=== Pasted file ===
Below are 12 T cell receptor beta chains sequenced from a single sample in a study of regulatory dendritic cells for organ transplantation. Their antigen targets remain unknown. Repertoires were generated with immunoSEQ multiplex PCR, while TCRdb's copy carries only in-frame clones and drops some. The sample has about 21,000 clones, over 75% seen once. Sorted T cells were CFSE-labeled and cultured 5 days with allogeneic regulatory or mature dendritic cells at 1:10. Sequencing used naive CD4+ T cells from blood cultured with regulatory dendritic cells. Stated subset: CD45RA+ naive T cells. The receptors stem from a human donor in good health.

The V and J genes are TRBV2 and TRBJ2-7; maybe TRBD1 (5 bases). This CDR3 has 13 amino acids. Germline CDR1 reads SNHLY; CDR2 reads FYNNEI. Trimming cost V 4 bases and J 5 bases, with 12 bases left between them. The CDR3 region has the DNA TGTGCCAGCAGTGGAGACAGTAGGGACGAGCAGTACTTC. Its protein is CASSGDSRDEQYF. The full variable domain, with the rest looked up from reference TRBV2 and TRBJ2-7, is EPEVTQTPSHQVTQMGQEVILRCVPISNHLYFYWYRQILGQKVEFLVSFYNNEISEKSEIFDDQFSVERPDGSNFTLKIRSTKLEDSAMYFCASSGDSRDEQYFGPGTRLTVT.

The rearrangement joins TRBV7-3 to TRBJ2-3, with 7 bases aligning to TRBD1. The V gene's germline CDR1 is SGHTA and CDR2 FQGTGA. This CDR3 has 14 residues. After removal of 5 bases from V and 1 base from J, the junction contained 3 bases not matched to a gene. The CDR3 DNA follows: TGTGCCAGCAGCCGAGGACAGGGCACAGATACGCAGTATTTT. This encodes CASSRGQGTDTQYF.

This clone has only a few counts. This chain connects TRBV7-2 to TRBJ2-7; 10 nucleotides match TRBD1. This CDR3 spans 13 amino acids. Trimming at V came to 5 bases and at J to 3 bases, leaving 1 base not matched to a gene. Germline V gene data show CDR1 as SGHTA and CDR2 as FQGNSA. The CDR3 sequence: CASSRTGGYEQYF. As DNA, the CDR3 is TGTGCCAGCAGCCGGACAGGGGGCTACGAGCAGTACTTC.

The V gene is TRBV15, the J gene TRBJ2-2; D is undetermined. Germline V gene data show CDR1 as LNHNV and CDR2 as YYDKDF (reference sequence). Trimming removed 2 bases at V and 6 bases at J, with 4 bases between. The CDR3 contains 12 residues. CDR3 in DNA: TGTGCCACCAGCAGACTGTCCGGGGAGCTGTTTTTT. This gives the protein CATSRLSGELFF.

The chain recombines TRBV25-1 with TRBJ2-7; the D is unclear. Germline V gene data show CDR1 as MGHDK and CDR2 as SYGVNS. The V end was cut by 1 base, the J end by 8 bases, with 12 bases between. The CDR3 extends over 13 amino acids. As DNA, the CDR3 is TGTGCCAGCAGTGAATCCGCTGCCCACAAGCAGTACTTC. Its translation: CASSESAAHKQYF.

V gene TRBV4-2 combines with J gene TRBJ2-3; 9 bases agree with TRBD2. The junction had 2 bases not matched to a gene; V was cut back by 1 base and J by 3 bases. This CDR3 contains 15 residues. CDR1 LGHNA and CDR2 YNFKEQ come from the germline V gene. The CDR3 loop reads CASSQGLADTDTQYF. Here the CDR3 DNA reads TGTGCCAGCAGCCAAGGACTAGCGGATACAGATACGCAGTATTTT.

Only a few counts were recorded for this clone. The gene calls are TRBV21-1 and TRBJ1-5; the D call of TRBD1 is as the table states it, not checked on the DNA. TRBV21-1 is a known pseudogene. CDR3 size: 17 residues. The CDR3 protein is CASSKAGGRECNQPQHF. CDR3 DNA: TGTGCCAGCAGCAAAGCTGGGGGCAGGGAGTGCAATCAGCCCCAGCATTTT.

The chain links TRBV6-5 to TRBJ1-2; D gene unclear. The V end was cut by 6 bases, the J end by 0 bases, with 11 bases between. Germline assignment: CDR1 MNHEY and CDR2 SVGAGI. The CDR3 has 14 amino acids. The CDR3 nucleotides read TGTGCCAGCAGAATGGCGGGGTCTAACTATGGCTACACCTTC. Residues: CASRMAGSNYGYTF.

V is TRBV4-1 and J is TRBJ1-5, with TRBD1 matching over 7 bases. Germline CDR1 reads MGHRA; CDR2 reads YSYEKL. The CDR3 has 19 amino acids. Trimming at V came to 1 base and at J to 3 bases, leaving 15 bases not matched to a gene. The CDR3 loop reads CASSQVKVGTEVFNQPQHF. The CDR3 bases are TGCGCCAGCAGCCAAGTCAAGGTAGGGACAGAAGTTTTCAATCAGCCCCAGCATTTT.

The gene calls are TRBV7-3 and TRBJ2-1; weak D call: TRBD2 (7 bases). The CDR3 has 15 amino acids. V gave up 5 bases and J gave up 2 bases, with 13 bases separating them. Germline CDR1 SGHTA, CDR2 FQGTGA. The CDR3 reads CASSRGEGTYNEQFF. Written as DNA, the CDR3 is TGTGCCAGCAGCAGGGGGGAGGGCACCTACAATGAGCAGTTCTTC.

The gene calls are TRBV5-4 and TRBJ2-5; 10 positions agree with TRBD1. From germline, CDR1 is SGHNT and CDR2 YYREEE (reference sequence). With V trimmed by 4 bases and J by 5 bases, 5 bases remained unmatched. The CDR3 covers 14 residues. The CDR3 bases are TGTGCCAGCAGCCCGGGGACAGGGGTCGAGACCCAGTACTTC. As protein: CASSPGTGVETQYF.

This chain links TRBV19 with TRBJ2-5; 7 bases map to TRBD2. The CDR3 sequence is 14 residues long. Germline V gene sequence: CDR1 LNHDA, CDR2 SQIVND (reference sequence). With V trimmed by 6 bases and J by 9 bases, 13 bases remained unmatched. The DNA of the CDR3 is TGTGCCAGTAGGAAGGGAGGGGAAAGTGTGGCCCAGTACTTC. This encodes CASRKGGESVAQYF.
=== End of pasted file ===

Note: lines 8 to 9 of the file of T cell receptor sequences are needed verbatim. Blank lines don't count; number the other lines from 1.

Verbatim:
Only a few counts were recorded for this clone. The gene calls are TRBV21-1 and TRBJ1-5; the D call of TRBD1 is as the table states it, not checked on the DNA. TRBV21-1 is a known pseudogene. CDR3 size: 17 residues. The CDR3 protein is CASSKAGGRECNQPQHF. CDR3 DNA: TGTGCCAGCAGCAAAGCTGGGGGCAGGGAGTGCAATCAGCCCCAGCATTTT.

The chain links TRBV6-5 to TRBJ1-2; D gene unclear. The V end was cut by 6 bases, the J end by 0 bases, with 11 bases between. Germline assignment: CDR1 MNHEY and CDR2 SVGAGI. The CDR3 has 14 amino acids. The CDR3 nucleotides read TGTGCCAGCAGAATGGCGGGGTCTAACTATGGCTACACCTTC. Residues: CASRMAGSNYGYTF.